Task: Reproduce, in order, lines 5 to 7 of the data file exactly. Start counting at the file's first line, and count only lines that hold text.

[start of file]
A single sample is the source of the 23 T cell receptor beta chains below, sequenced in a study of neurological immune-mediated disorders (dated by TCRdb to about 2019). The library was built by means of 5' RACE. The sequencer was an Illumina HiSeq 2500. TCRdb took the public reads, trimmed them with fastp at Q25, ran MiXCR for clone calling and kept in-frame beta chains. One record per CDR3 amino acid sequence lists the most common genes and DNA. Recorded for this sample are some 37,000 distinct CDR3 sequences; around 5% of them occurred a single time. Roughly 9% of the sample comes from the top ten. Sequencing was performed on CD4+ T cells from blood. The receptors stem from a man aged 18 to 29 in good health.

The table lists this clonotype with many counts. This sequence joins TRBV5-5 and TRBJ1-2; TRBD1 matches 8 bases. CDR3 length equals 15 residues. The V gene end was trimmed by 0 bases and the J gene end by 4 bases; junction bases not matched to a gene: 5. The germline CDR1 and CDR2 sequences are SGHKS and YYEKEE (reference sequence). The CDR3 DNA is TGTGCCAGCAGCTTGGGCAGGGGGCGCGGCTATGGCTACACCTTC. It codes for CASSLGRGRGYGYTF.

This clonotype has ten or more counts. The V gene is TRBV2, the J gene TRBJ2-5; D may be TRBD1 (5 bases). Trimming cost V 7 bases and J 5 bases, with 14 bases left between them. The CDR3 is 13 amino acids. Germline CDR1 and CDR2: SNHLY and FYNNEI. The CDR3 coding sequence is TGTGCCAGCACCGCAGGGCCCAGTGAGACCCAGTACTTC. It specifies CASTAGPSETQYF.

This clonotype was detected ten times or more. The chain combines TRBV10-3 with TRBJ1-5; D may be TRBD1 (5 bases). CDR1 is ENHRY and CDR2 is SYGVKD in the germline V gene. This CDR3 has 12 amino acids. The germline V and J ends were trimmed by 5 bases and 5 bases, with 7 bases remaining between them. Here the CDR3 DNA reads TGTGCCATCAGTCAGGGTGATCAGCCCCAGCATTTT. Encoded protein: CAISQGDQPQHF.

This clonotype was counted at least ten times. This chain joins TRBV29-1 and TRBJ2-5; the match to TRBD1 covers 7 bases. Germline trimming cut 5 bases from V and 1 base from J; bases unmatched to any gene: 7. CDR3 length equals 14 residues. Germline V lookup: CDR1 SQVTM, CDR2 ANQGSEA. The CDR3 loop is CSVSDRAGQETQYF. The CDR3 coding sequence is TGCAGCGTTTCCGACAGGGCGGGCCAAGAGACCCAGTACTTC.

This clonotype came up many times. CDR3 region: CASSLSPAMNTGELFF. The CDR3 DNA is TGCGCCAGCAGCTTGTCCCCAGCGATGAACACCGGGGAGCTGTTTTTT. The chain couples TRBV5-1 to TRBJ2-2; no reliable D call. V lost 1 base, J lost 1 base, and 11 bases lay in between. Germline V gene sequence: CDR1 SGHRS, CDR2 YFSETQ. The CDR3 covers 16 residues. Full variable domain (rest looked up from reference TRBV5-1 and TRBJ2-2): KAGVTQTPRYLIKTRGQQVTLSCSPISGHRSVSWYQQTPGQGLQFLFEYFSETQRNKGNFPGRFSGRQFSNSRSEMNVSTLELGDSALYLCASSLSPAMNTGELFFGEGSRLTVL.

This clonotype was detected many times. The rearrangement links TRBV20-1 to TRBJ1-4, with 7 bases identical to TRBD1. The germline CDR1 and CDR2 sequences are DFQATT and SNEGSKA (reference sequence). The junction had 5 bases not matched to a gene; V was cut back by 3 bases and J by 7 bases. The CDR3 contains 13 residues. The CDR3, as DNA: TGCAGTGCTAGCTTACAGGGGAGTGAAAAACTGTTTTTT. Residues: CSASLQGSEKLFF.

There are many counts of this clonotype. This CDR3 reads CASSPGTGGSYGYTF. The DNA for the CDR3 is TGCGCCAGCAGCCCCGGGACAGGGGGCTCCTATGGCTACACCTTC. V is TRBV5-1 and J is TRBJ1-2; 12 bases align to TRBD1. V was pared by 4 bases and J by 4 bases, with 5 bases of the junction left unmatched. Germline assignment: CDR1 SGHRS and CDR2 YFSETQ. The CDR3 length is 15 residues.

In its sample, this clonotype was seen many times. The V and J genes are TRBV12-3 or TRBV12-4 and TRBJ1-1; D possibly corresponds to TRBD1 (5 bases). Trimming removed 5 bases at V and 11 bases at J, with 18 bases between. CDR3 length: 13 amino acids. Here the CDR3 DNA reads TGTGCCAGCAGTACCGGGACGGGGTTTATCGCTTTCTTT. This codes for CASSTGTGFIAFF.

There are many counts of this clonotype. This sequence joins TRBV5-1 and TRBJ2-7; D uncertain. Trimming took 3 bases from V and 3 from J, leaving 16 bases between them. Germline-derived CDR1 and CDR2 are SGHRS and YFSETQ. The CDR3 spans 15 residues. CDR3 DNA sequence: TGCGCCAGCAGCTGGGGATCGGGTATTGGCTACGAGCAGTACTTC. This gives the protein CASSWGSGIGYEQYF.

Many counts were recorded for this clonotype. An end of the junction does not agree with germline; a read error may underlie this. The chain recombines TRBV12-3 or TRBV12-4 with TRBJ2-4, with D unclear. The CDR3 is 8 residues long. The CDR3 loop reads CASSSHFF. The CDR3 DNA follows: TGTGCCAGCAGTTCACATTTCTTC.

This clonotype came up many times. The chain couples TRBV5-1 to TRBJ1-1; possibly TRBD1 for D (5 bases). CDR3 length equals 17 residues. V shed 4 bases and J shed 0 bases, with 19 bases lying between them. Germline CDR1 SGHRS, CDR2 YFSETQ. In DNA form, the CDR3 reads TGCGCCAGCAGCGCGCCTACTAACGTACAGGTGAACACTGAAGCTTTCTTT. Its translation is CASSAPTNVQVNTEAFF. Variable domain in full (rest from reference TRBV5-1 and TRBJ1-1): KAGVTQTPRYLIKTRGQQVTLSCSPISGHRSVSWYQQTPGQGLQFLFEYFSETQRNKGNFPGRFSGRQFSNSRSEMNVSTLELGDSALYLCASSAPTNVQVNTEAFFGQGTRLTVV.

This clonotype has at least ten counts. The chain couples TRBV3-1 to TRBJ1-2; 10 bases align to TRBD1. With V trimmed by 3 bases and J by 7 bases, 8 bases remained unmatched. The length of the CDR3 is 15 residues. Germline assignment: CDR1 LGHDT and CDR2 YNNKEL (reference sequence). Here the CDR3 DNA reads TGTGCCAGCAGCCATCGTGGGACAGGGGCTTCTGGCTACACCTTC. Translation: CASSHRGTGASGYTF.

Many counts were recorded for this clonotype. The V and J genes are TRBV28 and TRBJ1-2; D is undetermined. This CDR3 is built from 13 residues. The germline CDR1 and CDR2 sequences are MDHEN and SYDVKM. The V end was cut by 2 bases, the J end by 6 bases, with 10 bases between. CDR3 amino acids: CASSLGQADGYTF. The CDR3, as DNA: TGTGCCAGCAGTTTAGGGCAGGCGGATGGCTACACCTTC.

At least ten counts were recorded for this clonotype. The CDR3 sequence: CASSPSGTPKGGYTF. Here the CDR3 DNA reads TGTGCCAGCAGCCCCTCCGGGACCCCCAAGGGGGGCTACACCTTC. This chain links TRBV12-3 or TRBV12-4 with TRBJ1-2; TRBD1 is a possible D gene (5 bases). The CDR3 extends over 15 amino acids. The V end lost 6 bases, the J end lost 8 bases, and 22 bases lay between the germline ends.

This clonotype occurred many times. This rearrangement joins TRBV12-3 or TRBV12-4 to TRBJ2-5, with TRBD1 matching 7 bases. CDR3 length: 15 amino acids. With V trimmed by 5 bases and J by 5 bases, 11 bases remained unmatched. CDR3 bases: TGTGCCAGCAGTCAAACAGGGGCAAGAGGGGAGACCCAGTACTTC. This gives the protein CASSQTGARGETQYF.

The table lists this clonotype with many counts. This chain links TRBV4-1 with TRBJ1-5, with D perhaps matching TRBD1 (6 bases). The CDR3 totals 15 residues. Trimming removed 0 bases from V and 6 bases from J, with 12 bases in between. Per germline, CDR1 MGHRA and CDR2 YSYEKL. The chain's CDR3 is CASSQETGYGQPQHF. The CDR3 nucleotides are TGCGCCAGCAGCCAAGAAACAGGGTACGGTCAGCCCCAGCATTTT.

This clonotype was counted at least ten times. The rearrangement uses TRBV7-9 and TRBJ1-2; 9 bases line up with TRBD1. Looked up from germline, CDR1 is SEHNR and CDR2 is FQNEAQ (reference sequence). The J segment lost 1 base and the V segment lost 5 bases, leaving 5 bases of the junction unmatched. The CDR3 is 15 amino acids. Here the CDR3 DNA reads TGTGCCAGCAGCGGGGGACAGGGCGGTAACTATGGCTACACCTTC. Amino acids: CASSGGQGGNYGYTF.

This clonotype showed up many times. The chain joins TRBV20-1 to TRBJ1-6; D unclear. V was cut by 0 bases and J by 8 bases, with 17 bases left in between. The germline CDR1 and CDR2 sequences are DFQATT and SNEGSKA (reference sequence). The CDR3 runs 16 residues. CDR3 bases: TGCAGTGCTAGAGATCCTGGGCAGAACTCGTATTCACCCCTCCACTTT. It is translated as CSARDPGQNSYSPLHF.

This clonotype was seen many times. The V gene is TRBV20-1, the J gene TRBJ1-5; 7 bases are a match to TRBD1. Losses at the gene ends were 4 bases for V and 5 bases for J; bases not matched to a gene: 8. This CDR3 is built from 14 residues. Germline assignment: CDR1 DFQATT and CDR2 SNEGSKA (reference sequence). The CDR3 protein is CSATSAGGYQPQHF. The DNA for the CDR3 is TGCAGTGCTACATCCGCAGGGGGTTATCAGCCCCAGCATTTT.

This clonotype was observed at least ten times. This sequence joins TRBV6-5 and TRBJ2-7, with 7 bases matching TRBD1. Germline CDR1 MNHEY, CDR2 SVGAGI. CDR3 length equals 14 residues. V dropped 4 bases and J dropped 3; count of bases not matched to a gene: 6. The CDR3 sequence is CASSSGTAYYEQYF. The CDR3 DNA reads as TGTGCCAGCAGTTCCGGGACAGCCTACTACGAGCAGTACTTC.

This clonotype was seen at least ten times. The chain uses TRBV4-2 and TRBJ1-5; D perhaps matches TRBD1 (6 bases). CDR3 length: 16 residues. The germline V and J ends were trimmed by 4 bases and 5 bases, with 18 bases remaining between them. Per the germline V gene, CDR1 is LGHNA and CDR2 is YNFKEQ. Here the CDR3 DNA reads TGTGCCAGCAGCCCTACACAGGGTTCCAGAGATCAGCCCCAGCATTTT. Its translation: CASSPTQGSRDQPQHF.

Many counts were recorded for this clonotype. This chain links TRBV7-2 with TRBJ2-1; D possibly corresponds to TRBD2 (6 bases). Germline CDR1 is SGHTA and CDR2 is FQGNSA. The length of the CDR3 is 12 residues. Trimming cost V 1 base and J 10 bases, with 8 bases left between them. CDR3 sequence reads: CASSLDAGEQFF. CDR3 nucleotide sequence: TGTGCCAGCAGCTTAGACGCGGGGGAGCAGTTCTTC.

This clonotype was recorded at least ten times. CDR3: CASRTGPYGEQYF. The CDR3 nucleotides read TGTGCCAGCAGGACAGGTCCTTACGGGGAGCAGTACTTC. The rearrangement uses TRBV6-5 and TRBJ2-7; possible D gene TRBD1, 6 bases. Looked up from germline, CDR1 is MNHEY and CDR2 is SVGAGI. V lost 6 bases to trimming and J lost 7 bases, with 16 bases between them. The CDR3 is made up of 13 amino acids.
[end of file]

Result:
This clonotype was counted at least ten times. This chain joins TRBV29-1 and TRBJ2-5; the match to TRBD1 covers 7 bases. Germline trimming cut 5 bases from V and 1 base from J; bases unmatched to any gene: 7. CDR3 length equals 14 residues. Germline V lookup: CDR1 SQVTM, CDR2 ANQGSEA. The CDR3 loop is CSVSDRAGQETQYF. The CDR3 coding sequence is TGCAGCGTTTCCGACAGGGCGGGCCAAGAGACCCAGTACTTC.

This clonotype came up many times. CDR3 region: CASSLSPAMNTGELFF. The CDR3 DNA is TGCGCCAGCAGCTTGTCCCCAGCGATGAACACCGGGGAGCTGTTTTTT. The chain couples TRBV5-1 to TRBJ2-2; no reliable D call. V lost 1 base, J lost 1 base, and 11 bases lay in between. Germline V gene sequence: CDR1 SGHRS, CDR2 YFSETQ. The CDR3 covers 16 residues. Full variable domain (rest looked up from reference TRBV5-1 and TRBJ2-2): KAGVTQTPRYLIKTRGQQVTLSCSPISGHRSVSWYQQTPGQGLQFLFEYFSETQRNKGNFPGRFSGRQFSNSRSEMNVSTLELGDSALYLCASSLSPAMNTGELFFGEGSRLTVL.

This clonotype was detected many times. The rearrangement links TRBV20-1 to TRBJ1-4, with 7 bases identical to TRBD1. The germline CDR1 and CDR2 sequences are DFQATT and SNEGSKA (reference sequence). The junction had 5 bases not matched to a gene; V was cut back by 3 bases and J by 7 bases. The CDR3 contains 13 residues. The CDR3, as DNA: TGCAGTGCTAGCTTACAGGGGAGTGAAAAACTGTTTTTT. Residues: CSASLQGSEKLFF.